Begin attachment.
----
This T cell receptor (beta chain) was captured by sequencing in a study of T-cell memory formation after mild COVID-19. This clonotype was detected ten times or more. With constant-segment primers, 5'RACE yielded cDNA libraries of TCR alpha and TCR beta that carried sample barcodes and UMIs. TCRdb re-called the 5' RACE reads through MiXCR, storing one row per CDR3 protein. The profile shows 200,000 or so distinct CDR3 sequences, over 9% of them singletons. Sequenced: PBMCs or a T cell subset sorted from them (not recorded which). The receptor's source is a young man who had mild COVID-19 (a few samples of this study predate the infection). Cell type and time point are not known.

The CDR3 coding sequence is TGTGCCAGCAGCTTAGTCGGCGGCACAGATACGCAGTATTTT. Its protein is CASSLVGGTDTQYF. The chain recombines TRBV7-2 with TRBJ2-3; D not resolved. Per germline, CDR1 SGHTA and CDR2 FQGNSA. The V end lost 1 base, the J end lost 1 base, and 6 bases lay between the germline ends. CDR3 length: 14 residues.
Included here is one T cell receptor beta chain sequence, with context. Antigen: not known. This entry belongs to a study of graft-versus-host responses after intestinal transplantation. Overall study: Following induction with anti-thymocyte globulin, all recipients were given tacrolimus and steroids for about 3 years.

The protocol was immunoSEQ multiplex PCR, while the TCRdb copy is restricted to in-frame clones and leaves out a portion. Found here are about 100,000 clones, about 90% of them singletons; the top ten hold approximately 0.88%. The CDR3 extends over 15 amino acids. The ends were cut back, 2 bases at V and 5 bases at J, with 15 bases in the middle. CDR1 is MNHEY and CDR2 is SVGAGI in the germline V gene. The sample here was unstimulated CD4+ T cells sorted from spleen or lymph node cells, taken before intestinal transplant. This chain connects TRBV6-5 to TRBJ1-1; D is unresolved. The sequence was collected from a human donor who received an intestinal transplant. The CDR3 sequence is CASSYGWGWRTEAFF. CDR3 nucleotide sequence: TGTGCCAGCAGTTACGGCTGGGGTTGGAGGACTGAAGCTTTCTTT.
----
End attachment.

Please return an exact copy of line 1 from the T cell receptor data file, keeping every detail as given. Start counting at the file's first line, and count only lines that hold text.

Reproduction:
This T cell receptor (beta chain) was captured by sequencing in a study of T-cell memory formation after mild COVID-19. This clonotype was detected ten times or more. With constant-segment primers, 5'RACE yielded cDNA libraries of TCR alpha and TCR beta that carried sample barcodes and UMIs. TCRdb re-called the 5' RACE reads through MiXCR, storing one row per CDR3 protein. The profile shows 200,000 or so distinct CDR3 sequences, over 9% of them singletons. Sequenced: PBMCs or a T cell subset sorted from them (not recorded which). The receptor's source is a young man who had mild COVID-19 (a few samples of this study predate the infection). Cell type and time point are not known.